First Intercontinental WarEdit

The "First Intercontinental War", also known as the 'East-West Divide", was a major global conflict pitting the Integrated Common Republics against the Parliament of Man during the late 21st century lasting from the 30 March 2059 until the signing of the "Tehran Accord" on 14 April 2072. It is often considered by experts as the single most deadliest conflict in the history of the world, claiming a little over 2.2 billion lives, and costliest on a broad-scale, with a price numbering the hundreds of trillions. While many participants claimed minor victory in their fields, the final outcome was a pyrrhic stalemate.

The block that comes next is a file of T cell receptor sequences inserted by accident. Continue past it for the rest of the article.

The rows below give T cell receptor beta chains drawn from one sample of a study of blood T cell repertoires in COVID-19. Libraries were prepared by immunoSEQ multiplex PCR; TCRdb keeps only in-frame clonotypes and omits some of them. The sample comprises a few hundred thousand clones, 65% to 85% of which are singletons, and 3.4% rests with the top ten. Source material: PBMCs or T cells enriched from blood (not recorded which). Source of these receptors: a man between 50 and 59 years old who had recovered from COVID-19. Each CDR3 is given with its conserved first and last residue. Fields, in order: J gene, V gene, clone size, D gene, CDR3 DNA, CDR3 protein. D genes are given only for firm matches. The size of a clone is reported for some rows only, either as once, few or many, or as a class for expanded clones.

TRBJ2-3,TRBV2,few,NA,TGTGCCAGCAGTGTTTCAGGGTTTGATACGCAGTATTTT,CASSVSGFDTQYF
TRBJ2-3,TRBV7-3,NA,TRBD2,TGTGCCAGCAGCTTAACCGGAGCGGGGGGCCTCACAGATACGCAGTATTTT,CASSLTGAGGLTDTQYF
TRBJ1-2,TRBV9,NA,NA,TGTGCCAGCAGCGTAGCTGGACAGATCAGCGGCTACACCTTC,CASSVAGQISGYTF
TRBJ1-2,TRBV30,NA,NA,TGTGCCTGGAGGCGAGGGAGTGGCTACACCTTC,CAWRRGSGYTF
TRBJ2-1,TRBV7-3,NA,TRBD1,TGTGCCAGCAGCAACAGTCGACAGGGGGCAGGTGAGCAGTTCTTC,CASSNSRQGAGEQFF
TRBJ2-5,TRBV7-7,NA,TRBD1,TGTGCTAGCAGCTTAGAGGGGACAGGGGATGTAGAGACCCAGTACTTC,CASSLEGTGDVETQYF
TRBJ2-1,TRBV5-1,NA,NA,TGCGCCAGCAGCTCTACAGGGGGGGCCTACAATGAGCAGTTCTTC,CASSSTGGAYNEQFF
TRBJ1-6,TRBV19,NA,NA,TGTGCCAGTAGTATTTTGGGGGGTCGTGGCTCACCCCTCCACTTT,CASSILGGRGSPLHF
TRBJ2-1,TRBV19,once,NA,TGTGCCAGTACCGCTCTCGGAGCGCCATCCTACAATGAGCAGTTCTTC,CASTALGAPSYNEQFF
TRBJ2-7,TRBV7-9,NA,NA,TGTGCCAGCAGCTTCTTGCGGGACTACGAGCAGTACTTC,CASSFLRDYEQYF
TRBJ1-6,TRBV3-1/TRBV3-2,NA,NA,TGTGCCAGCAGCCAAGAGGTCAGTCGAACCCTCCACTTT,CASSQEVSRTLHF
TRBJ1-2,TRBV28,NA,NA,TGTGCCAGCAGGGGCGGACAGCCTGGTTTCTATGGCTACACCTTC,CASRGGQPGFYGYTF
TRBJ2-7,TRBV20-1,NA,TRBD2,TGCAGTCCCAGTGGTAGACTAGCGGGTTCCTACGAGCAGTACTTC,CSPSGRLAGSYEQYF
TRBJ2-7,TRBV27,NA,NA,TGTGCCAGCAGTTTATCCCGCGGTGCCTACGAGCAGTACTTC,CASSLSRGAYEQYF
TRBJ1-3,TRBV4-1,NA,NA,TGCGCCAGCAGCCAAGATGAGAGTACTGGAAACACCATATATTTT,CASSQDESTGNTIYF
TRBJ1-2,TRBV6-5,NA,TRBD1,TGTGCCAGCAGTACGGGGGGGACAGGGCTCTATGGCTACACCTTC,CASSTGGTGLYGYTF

The war was ignited through an incident come to be known as the Western Affair - twelve Integrated Navy vessels crossed the 33th Line of Understanding colliding into a heavily developed minefield costing the fleet nine of its ships. A political solution quickly fell silent as the Parliament refused to take responsibility for the incident under claims of purposefully making international sea-lanes unsafe. Following an embargo on all consumer goods between the nations the opening salvo, on the 14th April 2072, began full-scale war.